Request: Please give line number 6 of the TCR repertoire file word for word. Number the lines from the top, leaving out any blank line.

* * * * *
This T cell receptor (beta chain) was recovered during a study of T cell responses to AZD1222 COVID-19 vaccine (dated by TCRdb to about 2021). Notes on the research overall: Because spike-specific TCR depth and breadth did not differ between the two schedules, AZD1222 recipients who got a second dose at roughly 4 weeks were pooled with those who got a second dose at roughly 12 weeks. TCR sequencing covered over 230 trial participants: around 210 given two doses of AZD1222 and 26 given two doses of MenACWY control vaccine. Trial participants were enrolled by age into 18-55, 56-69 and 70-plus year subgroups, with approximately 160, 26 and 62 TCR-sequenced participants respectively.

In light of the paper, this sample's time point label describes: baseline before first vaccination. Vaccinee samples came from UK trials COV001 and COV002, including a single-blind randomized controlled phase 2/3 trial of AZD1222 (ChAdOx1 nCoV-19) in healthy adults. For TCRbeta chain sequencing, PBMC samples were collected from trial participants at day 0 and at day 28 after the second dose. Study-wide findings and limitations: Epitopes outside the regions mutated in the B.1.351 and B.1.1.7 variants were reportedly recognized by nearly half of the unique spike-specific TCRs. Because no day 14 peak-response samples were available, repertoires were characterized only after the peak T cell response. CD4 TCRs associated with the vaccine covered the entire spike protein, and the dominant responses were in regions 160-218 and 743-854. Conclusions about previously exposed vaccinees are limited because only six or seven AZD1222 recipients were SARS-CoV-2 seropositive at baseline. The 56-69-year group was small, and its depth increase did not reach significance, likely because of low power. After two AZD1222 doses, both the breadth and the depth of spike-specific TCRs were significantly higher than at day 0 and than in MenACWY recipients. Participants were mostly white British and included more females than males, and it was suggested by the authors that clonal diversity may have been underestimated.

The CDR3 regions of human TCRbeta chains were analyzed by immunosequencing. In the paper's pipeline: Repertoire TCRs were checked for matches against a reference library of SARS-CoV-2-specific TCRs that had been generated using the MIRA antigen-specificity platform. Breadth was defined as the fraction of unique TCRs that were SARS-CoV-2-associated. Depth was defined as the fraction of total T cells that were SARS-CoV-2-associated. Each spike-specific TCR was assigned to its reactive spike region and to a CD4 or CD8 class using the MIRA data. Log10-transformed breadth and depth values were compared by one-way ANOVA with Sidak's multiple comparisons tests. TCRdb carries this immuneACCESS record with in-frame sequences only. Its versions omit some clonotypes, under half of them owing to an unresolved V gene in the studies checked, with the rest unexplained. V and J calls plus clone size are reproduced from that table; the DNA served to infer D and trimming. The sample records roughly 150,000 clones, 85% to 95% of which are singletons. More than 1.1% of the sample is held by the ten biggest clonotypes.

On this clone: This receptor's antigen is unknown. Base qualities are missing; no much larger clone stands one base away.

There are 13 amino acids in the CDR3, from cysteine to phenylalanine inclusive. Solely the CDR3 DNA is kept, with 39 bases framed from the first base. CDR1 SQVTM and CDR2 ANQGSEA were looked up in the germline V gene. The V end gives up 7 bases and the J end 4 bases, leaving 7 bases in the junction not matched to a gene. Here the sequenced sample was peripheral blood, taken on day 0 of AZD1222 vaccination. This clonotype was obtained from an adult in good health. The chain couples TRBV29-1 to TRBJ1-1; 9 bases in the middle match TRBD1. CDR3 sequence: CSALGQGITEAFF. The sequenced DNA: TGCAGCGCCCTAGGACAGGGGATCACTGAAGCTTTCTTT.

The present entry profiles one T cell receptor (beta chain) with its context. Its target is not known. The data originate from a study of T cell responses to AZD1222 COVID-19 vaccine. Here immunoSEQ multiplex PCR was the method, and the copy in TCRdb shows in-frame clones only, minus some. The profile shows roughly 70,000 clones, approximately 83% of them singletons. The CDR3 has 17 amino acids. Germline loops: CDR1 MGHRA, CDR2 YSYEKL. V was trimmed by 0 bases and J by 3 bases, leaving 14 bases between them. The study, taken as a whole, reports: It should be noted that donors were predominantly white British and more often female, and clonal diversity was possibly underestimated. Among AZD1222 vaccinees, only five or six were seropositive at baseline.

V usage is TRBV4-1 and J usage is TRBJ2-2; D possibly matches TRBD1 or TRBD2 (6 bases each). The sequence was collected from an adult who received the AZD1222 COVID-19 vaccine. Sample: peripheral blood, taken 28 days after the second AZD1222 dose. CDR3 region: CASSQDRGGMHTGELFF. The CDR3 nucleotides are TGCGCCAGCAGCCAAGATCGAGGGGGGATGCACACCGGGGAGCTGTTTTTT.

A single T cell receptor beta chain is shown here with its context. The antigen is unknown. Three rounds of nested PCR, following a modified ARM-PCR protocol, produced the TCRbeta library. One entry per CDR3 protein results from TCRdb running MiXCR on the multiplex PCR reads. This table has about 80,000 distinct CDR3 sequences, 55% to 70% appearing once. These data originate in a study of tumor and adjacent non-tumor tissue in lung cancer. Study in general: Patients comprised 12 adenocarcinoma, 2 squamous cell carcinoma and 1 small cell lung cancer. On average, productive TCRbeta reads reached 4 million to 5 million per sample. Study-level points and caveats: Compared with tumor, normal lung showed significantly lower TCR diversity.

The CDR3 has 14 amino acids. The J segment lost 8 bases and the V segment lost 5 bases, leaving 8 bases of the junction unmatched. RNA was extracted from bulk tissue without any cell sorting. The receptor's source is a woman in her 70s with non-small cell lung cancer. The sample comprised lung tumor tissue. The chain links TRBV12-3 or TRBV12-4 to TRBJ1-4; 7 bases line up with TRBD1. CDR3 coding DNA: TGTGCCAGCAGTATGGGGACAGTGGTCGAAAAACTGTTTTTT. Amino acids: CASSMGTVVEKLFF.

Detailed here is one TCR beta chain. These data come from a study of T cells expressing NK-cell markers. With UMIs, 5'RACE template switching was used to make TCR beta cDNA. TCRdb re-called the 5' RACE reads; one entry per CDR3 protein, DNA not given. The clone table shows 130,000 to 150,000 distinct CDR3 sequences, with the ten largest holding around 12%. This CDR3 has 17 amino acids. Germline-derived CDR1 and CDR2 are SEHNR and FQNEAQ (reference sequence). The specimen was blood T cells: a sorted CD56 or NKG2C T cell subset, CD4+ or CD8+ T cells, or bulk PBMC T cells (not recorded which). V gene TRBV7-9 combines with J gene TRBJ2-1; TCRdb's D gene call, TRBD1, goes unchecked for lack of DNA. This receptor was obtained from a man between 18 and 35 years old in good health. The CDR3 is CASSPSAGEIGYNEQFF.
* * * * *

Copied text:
The present entry profiles one T cell receptor (beta chain) with its context. Its target is not known. The data originate from a study of T cell responses to AZD1222 COVID-19 vaccine. Here immunoSEQ multiplex PCR was the method, and the copy in TCRdb shows in-frame clones only, minus some. The profile shows roughly 70,000 clones, approximately 83% of them singletons. The CDR3 has 17 amino acids. Germline loops: CDR1 MGHRA, CDR2 YSYEKL. V was trimmed by 0 bases and J by 3 bases, leaving 14 bases between them. The study, taken as a whole, reports: It should be noted that donors were predominantly white British and more often female, and clonal diversity was possibly underestimated. Among AZD1222 vaccinees, only five or six were seropositive at baseline.